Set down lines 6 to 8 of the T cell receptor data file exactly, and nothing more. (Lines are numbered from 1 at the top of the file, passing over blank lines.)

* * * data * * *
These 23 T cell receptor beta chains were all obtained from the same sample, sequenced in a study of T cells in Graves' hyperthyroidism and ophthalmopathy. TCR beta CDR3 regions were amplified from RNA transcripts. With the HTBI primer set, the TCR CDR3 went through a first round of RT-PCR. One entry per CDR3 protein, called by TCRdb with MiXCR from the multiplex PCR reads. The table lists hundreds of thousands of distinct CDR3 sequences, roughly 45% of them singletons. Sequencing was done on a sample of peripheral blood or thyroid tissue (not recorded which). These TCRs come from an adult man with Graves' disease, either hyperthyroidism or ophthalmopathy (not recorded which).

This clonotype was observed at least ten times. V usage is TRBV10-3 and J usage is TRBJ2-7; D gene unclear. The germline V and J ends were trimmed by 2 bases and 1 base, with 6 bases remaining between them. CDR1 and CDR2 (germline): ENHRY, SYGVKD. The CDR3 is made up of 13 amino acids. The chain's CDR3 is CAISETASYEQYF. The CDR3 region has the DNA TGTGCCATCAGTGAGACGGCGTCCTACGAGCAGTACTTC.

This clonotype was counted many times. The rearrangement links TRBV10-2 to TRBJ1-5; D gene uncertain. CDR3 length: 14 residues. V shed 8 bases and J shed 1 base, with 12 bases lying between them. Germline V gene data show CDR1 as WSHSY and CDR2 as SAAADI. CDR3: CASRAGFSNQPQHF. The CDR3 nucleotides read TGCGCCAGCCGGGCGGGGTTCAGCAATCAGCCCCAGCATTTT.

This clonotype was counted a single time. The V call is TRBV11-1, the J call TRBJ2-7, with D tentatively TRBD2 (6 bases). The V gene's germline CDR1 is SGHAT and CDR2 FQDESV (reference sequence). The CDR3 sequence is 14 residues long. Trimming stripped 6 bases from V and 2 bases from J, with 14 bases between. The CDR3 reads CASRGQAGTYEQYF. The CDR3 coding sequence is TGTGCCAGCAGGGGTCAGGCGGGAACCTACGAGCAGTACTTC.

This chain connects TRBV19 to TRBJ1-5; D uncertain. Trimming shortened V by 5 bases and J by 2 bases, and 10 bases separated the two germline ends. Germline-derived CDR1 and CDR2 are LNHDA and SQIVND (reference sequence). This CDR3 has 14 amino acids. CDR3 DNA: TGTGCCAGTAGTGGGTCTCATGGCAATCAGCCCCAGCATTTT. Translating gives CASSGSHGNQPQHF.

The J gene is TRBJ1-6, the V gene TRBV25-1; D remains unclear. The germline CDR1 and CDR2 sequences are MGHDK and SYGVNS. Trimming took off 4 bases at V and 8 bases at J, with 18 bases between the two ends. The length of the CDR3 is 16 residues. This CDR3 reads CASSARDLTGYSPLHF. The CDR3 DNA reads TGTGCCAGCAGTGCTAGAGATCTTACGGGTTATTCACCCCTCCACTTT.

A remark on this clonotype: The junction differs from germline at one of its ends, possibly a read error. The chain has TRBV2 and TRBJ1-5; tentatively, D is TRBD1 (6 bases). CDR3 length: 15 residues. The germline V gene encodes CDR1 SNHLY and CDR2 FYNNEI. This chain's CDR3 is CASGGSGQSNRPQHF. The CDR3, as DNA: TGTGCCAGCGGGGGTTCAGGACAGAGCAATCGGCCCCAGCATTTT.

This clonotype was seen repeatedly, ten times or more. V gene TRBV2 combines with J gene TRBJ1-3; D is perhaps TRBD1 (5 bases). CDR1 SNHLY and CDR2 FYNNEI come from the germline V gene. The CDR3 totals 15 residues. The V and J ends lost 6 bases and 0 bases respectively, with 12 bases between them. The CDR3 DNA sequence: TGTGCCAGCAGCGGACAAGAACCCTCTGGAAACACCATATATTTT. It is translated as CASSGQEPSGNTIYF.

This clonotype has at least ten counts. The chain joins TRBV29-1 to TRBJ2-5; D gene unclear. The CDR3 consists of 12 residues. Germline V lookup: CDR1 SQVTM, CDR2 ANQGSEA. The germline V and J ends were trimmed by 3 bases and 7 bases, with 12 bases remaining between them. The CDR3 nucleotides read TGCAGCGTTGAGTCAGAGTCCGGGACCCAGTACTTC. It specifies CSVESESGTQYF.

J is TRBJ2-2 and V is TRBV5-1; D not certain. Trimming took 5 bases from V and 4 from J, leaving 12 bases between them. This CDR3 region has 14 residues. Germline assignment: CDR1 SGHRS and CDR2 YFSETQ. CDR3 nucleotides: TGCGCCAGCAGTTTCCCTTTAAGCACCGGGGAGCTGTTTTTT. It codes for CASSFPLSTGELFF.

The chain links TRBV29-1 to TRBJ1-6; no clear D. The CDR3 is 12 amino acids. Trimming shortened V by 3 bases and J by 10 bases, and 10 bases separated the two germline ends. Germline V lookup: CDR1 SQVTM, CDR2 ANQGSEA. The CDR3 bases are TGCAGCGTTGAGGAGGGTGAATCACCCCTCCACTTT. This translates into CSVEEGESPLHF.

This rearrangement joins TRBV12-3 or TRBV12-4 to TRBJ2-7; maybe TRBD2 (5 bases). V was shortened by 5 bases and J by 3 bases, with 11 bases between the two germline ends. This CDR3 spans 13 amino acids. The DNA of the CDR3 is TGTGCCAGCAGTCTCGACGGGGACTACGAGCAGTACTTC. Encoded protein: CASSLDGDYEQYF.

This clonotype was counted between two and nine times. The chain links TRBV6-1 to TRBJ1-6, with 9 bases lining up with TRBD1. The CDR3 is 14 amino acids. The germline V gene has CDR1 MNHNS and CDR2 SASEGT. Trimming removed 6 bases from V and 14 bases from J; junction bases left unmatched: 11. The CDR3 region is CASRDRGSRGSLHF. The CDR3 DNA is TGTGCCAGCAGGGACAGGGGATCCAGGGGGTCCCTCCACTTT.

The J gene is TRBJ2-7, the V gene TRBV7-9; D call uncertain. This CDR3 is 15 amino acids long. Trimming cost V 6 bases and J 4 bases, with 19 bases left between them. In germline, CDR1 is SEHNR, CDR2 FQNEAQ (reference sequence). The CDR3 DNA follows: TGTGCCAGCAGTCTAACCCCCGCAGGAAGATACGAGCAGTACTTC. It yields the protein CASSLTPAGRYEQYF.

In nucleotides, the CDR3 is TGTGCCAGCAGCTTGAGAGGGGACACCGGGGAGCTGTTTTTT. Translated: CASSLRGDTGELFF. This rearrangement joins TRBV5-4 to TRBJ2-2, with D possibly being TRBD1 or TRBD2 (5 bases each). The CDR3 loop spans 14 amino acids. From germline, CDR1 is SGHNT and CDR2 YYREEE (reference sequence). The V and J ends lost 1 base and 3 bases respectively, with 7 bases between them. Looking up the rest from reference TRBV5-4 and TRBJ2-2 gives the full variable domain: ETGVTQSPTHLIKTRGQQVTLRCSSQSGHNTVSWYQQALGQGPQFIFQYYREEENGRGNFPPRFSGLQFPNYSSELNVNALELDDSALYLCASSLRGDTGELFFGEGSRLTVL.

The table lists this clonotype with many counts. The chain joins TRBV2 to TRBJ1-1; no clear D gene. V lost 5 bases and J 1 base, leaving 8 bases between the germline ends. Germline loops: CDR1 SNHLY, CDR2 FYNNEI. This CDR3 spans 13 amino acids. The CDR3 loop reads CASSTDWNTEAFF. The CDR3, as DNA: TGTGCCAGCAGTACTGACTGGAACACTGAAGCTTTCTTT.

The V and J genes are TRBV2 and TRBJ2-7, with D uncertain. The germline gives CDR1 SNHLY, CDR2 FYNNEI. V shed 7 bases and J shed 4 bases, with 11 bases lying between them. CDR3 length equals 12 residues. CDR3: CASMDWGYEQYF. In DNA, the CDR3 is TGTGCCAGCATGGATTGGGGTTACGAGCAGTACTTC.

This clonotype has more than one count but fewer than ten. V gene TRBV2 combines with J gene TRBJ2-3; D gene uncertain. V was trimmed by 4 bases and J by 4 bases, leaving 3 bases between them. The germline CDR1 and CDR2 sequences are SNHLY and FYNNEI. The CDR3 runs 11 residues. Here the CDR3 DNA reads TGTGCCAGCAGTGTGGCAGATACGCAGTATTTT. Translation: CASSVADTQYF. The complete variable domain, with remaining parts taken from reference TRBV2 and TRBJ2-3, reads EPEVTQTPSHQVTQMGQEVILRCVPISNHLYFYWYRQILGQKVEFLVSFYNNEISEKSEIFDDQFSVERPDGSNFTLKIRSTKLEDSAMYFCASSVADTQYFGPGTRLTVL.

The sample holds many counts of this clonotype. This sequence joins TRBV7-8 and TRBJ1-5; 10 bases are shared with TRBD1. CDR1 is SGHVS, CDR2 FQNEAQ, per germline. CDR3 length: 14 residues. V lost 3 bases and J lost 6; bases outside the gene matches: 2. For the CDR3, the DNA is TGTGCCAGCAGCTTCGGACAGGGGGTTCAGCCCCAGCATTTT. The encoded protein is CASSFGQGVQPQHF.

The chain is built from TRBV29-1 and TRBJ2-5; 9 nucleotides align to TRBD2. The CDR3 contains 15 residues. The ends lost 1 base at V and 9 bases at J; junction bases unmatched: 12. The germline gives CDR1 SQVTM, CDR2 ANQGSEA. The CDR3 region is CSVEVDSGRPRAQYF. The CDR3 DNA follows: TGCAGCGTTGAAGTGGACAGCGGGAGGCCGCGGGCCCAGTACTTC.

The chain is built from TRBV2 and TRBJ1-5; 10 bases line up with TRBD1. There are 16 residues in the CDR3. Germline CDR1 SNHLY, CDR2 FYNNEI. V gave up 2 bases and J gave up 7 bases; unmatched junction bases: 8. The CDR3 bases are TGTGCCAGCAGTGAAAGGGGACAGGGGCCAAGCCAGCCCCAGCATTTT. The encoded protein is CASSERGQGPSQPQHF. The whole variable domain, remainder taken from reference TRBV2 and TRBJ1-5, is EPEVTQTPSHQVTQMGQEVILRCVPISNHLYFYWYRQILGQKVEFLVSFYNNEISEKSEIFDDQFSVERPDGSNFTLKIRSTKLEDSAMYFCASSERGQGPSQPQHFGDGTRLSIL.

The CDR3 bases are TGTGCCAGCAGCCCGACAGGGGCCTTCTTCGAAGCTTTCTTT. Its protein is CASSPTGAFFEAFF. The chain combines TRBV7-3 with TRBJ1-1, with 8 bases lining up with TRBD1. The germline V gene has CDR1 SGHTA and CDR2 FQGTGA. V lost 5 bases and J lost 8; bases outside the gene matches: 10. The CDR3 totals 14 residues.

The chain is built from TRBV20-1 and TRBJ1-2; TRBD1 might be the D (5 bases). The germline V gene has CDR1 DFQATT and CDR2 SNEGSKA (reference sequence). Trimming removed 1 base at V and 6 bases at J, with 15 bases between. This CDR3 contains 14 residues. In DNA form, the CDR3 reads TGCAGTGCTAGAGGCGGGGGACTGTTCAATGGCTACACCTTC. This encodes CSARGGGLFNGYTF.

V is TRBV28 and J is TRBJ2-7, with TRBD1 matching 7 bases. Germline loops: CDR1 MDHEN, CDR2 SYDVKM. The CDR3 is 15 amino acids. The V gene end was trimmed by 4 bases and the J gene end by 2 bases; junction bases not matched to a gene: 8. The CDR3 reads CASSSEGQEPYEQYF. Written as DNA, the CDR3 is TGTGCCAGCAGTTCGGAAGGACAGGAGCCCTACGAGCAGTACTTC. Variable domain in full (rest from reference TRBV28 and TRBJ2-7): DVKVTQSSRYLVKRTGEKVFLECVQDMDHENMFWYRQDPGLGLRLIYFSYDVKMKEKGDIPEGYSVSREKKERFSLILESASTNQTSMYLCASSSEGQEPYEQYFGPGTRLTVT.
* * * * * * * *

The J gene is TRBJ1-6, the V gene TRBV25-1; D remains unclear. The germline CDR1 and CDR2 sequences are MGHDK and SYGVNS. Trimming took off 4 bases at V and 8 bases at J, with 18 bases between the two ends. The length of the CDR3 is 16 residues. This CDR3 reads CASSARDLTGYSPLHF. The CDR3 DNA reads TGTGCCAGCAGTGCTAGAGATCTTACGGGTTATTCACCCCTCCACTTT.

A remark on this clonotype: The junction differs from germline at one of its ends, possibly a read error. The chain has TRBV2 and TRBJ1-5; tentatively, D is TRBD1 (6 bases). CDR3 length: 15 residues. The germline V gene encodes CDR1 SNHLY and CDR2 FYNNEI. This chain's CDR3 is CASGGSGQSNRPQHF. The CDR3, as DNA: TGTGCCAGCGGGGGTTCAGGACAGAGCAATCGGCCCCAGCATTTT.

This clonotype was seen repeatedly, ten times or more. V gene TRBV2 combines with J gene TRBJ1-3; D is perhaps TRBD1 (5 bases). CDR1 SNHLY and CDR2 FYNNEI come from the germline V gene. The CDR3 totals 15 residues. The V and J ends lost 6 bases and 0 bases respectively, with 12 bases between them. The CDR3 DNA sequence: TGTGCCAGCAGCGGACAAGAACCCTCTGGAAACACCATATATTTT. It is translated as CASSGQEPSGNTIYF.